Constitutional Tribunal of Ecuador
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The Constitutional Tribunal of Ecuador (Spanish: Tribunal Constitucional del Ecuador) is the highest court in Ecuador dealing with constitutional issues. It was created as part of Ecuador's 1996 constitutional reform package. It is composed of nine magistrates.
The Constitutional Tribunal has been affected by Ecuador's recent political crises. In 2005, President Lucio Gutiérrez manipulated his party's modest advantage in Congress to replace numerous justices, including eight of nine members of the Constitutional Tribunal.
In 2007, the Tribunal was involved in a confrontation with newly elected President Rafael Correa. On March 9, the Tribunal warned Correa that he would be acting illegally if he ignored its eventual ruling on the constitutionality of a national referendum. Correa responded that the Tribunal was "dominated by the political parties" and that it had no authority to act on the issue. The Tribunal's rulings have often been ignored by Ecuador's presidents and Congress.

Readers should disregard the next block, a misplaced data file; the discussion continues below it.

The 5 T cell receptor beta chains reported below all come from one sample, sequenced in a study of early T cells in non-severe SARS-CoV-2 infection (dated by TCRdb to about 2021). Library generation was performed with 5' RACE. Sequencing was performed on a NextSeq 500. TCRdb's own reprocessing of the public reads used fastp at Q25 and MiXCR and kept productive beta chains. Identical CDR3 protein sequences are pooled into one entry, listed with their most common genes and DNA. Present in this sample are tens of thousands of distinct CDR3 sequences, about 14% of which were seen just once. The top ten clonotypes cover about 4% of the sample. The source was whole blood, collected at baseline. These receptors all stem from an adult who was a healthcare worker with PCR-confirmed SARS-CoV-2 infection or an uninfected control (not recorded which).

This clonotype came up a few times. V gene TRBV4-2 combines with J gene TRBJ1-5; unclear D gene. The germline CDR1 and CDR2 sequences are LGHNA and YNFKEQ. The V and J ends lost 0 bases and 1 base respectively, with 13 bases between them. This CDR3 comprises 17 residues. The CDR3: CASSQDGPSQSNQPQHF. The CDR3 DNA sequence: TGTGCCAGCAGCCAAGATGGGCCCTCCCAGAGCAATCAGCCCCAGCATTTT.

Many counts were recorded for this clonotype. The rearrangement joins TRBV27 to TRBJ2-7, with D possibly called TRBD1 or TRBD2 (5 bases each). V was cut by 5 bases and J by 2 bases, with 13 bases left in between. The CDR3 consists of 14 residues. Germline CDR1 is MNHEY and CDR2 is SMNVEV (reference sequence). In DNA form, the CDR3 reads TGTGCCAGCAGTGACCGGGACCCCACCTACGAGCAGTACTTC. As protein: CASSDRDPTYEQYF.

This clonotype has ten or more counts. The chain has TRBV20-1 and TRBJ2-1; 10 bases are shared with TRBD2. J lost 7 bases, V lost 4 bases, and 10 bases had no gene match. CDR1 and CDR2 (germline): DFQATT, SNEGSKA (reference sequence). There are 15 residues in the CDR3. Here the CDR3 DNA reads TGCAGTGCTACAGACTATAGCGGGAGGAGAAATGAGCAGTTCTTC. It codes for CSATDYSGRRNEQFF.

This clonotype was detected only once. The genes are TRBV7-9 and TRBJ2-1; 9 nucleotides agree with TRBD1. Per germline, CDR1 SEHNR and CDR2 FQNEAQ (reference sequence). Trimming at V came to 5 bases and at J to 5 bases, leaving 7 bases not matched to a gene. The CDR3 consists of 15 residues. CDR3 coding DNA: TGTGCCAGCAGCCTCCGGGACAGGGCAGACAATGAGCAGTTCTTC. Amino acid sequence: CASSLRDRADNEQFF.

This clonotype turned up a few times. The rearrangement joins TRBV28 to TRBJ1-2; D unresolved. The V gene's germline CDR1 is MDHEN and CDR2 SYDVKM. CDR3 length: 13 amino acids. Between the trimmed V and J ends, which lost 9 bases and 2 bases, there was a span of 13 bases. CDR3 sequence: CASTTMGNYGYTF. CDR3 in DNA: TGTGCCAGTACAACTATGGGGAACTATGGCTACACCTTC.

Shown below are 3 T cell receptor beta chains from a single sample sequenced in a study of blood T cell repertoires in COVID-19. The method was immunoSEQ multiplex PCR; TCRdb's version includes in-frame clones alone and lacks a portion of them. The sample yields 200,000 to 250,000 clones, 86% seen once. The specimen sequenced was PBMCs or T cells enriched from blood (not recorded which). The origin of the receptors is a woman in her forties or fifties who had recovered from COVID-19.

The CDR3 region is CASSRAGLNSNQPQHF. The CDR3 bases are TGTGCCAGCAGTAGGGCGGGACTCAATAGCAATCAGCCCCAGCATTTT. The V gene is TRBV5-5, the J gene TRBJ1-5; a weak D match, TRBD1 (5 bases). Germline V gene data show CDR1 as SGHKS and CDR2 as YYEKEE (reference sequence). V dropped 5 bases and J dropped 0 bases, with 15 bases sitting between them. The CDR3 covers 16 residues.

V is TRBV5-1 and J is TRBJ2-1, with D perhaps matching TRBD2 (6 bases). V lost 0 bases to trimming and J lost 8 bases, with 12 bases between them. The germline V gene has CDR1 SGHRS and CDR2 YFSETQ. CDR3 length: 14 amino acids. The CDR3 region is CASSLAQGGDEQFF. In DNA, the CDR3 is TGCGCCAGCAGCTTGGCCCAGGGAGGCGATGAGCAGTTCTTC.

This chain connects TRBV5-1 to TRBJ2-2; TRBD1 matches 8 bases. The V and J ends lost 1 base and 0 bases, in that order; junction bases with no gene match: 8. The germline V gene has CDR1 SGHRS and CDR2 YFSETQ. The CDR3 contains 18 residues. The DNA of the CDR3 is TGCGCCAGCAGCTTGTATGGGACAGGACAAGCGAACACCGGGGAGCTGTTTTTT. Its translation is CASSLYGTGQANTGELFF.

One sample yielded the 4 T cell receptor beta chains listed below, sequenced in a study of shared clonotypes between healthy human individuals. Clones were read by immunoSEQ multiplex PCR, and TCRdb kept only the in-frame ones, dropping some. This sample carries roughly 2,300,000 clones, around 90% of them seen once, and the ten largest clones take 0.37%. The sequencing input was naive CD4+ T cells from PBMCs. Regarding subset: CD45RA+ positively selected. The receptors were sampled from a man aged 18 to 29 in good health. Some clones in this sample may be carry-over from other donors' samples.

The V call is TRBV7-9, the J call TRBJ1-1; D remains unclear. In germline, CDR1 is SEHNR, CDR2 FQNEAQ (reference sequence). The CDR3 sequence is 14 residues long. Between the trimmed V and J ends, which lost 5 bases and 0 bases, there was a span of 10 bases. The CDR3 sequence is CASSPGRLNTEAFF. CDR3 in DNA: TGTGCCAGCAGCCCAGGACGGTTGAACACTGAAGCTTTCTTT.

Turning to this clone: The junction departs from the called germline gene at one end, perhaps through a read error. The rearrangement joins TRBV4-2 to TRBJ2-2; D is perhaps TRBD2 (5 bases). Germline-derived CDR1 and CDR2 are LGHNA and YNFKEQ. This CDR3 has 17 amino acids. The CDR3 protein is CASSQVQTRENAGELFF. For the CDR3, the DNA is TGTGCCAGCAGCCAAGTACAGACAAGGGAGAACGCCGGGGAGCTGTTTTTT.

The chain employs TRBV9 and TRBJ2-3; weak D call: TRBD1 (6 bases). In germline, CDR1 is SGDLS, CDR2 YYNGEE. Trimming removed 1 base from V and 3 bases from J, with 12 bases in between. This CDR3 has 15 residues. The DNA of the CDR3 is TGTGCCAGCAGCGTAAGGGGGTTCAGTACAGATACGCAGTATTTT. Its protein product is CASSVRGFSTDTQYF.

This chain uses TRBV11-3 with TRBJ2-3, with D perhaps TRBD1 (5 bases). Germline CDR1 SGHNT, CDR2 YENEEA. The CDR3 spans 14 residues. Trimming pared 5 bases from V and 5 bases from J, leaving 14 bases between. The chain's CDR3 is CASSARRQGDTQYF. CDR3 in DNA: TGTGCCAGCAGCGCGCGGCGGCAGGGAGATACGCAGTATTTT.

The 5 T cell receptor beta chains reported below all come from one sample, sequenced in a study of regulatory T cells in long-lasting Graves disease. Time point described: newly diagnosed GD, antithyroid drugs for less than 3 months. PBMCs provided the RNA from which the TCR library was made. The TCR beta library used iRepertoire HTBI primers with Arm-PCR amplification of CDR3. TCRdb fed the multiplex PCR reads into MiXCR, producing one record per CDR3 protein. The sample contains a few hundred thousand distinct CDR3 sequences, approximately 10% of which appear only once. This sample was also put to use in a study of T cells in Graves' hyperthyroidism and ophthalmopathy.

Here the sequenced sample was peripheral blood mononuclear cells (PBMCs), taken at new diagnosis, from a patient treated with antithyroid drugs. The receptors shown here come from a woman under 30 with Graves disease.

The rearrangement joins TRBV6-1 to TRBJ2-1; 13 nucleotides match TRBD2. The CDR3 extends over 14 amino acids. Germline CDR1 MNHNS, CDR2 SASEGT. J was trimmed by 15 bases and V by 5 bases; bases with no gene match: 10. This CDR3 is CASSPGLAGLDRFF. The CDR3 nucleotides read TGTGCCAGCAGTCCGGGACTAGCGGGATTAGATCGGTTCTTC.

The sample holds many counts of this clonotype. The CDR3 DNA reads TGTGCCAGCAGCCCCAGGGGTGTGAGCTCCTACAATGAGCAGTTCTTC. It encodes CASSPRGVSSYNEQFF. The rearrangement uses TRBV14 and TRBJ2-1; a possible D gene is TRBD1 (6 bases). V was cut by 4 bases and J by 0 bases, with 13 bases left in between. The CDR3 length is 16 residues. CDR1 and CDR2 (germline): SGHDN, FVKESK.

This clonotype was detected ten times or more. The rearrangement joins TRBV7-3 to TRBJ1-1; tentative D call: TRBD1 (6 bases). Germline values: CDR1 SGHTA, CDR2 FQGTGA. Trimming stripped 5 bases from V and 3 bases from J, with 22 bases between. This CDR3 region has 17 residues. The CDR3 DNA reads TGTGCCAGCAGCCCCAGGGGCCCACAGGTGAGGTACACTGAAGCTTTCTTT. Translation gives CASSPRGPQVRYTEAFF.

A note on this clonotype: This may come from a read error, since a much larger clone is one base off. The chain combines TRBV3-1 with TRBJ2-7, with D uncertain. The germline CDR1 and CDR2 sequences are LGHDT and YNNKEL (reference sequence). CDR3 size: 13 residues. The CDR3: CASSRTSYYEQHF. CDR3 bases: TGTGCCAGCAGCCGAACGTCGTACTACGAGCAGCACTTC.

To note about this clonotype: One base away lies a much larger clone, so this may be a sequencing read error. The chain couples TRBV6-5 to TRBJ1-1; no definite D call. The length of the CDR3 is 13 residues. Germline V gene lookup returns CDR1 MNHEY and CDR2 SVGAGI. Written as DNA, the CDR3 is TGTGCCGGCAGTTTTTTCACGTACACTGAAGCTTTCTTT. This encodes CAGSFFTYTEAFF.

- Case No. 111-97-TC, a decision handed down by the Constitutional Tribunal in 1997 which decriminalized homosexuality in Ecuador.
- Constitutional economics
- Rule of law
- Rule According to Higher Law
- "Ecuador faces institutional crisis". Transparency International. February 2005. Retrieved March 27, 2008.
- "Ecuador's political crisis deepens after president is given referendum warning" (Press release). Associated Press. March 11, 2007. Retrieved March 27, 2008.
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